Fibre is your friend

raspberries-215858_1280When you think about fibre chances are the first thing that comes to mind is the roughage and bulk that keeps you regular.

And yes, fibre is great for maintaining regular bowel movements, but as Dr. Robert Lustig states, in his book Fat Chance, fibre “is the most misunderstood weapon in our nutritional arsenal.”

Our fast and processed North American diet is very low in fibre. Because fibre refers to the indigestible part of plant foods, most food manufacturers refine it right out. The average Canadian eats about 12-14 grams a day or about half the fibre needed. Compare this with our ancestors who ate about 100 grams of fibre a day from roots, berries, leaves and other plants.

Science and research is showing, it was due in part to the fibre, that kept our ancestors so healthy and free from the metabolic conditions we are now experiencing.

Fibre is not classified as an essential nutrient because you don’t digest, absorb it or use it for energy. You consume it in a variety of foods, it travels through your mouth, stomach, digestive system, and comes out the other end with very little change. And so fibre is often considered a waste product.

But it’s far from a waste or unnecessary. Fibre is a valuable nutrient that Dr. Mark Hyman says, “…can actually prevent obesity and all the chronic disease of aging.”

How does fibre do this? Well it’s actually fibre’s indigestible nature that makes it so amazing. Let’s take at look at the two forms:

Soluble fibre dissolves in water and is found in foods like cucumbers, blueberries, beans, and nuts. It breaks down into into a gelatinous substance and helps to slow down digestion which keeps you feeling full longer and so can help to control weight.

Insoluble fibre does not dissolve and is found in dark green leafy vegetables, green beans, celery, and carrots, and helps add bulk to your stool. This speeds up and improves the elimination process.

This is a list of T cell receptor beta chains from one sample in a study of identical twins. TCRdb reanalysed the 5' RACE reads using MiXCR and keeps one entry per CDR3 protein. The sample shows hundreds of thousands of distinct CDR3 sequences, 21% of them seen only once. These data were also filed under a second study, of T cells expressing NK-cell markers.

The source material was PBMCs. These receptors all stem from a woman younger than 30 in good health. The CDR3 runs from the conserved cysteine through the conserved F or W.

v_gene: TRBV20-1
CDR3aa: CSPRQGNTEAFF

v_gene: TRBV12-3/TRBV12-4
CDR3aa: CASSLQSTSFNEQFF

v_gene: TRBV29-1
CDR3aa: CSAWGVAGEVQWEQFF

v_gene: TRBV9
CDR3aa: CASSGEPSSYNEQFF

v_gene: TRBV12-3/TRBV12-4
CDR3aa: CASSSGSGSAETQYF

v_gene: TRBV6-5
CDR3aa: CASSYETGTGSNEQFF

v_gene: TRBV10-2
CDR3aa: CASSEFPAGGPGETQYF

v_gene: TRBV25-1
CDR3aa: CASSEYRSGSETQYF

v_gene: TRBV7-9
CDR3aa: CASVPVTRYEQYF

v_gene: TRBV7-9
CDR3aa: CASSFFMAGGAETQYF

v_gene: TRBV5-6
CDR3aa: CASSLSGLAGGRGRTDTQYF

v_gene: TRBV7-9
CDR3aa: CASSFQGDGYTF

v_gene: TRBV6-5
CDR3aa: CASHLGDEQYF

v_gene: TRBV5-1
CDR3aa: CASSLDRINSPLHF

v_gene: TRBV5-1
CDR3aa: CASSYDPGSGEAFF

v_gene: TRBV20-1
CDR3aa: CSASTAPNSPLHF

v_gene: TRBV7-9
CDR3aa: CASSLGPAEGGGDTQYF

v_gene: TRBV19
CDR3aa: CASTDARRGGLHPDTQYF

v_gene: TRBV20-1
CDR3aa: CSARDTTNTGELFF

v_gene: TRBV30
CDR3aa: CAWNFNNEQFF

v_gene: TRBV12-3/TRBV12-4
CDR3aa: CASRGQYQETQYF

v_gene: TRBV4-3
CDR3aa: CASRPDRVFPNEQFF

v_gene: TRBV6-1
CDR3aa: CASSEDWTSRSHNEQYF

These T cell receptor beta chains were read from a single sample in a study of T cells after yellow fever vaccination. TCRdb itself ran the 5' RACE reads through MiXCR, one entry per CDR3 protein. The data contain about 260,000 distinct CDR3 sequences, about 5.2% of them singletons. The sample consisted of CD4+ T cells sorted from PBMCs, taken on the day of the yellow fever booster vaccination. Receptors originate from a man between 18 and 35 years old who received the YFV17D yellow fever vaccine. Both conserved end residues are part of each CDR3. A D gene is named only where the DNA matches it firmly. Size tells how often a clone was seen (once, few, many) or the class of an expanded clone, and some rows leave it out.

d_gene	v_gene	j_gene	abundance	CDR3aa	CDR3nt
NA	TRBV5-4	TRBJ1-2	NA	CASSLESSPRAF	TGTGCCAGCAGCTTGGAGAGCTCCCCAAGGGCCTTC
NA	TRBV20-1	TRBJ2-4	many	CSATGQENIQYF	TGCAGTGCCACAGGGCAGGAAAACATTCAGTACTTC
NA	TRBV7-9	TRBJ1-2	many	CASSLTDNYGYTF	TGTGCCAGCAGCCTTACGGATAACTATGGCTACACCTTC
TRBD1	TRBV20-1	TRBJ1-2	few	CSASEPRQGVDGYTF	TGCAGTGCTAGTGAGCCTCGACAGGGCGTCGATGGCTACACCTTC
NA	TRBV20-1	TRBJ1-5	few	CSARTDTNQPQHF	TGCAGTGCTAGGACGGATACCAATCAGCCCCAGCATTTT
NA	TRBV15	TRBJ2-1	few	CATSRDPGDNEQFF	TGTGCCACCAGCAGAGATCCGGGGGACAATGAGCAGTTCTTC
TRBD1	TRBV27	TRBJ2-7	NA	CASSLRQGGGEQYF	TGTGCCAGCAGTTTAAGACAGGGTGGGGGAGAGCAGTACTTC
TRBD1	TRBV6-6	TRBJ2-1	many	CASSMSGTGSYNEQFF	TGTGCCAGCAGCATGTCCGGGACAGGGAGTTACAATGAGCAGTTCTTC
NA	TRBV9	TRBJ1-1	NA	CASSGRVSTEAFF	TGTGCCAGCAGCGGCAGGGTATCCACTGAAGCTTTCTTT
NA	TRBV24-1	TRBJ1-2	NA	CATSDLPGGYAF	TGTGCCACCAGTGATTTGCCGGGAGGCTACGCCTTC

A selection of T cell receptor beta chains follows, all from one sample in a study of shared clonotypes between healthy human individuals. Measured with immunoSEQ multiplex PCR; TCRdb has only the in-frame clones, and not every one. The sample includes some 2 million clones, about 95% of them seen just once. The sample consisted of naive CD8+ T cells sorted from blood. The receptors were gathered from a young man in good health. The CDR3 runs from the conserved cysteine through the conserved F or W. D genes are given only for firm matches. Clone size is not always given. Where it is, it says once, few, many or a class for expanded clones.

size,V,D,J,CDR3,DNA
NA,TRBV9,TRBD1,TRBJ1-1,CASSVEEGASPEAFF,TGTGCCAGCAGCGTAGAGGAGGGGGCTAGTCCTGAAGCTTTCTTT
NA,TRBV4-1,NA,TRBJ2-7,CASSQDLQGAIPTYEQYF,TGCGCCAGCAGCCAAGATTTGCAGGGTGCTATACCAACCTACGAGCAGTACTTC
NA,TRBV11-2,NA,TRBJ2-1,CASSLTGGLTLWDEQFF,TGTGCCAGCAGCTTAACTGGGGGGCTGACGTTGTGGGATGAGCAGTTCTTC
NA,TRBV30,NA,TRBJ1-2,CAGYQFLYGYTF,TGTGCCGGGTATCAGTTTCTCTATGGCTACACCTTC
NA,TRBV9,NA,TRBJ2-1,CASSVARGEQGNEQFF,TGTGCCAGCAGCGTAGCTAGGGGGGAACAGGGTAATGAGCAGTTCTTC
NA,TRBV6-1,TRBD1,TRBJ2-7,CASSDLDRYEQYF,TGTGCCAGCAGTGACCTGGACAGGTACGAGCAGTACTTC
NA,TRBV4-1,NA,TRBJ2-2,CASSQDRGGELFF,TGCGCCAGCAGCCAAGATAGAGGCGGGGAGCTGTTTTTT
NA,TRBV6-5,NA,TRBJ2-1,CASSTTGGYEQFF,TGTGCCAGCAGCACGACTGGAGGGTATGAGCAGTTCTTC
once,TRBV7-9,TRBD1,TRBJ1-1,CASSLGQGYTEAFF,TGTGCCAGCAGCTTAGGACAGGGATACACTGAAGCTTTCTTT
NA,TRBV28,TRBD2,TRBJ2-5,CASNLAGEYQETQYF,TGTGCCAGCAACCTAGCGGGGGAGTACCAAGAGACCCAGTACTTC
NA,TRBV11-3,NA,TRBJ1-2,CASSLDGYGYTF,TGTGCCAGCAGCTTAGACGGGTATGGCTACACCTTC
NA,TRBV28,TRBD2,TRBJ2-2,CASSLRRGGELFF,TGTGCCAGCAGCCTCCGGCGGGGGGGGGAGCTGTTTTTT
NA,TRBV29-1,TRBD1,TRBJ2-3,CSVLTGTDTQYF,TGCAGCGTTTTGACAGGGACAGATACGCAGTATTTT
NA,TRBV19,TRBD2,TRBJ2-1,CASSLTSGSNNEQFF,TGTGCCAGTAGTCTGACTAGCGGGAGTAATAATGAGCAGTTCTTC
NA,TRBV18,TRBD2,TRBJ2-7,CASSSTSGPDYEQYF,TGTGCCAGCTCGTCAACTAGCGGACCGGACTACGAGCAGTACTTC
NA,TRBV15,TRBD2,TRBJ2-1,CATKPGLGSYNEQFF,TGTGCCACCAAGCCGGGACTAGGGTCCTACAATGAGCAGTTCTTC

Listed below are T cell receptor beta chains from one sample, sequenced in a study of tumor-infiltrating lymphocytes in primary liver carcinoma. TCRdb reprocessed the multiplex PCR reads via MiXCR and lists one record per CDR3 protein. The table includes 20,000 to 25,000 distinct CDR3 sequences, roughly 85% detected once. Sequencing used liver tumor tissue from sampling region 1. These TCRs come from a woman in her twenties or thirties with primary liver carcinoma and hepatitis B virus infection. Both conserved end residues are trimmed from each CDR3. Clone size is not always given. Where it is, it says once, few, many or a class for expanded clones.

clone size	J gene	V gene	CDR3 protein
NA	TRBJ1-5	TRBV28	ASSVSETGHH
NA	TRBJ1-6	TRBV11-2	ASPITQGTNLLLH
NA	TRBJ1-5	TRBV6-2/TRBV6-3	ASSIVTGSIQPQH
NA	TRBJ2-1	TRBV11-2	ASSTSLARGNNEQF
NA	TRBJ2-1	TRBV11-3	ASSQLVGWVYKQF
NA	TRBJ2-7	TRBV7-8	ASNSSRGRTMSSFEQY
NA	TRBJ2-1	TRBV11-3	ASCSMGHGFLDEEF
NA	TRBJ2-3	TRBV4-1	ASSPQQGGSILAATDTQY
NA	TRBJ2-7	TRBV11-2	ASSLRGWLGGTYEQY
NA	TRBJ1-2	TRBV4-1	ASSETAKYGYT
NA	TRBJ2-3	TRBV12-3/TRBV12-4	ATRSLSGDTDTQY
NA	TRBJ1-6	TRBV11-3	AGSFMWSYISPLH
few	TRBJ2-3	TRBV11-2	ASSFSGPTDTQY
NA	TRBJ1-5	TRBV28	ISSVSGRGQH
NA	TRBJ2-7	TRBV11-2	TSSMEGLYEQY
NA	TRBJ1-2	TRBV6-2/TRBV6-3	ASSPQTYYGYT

The list of health benefits related to fibre is lengthy. Some of the conditions fibre can help improve are:

  • Blood sugar challenges
  • Cardiovascular disease
  • Risk for stroke
  • Appetite control
  • Weight loss
  • Skin health
  • Diverticulitis
  • Hemorrhoids
  • Irritable bowel syndrome (IBS)
  • Gallstones and kidney stones

I’m sure you’ve heard the best way to boost your fibre intake and reap all these benefits is to eat more bran, whole grains and cereals. Sound familiar?

Well there are actually some sources of better quality and higher quality fibre with no downsides like there are from grains and highly processed cereals.

To increase your fibre intake, to the recommended 30 to 50 grams every day, try these top sources:

  1. Flax and chia seeds
  2. Blackberries and raspberries
  3. Brussels sprouts, artichokes, broccoli and peas
  4. Collards, mustard and turnip greens
  5. Parsnips, carrots, squash
  6. Almonds, pecans, and walnuts
  7. Split peas, lentils, black and lima beans
  8. Avocados

* This post was originally published in the Herald Community on October 21, 2014


  1. Kathryn Theriault on October 26, 2014 at 12:53 pm

    Hi Michelle, #5 surprised a bit but #8 really surprised me. I knew avocado was a great thing to eat but really had not thought of it whereby fibre was concerned. I don’t touch any of the refined cereals. I do like the gluten free large oats though. I was wondering whether raw bran is a good choice? Thanks. Kathryn

    • Michelle on October 26, 2014 at 1:29 pm

      Hi Kathryn. Avocado has 6.7 grams of fibre per half. Which is pretty good. With bran, it has a decent amount (3 tbsp of bran buds have 5 grams) but the problem with bran is the gluten that can be damaging to the lining of the gut. So that’s what I like to look to this list of veggies, fruits, seeds and beans/legumes.

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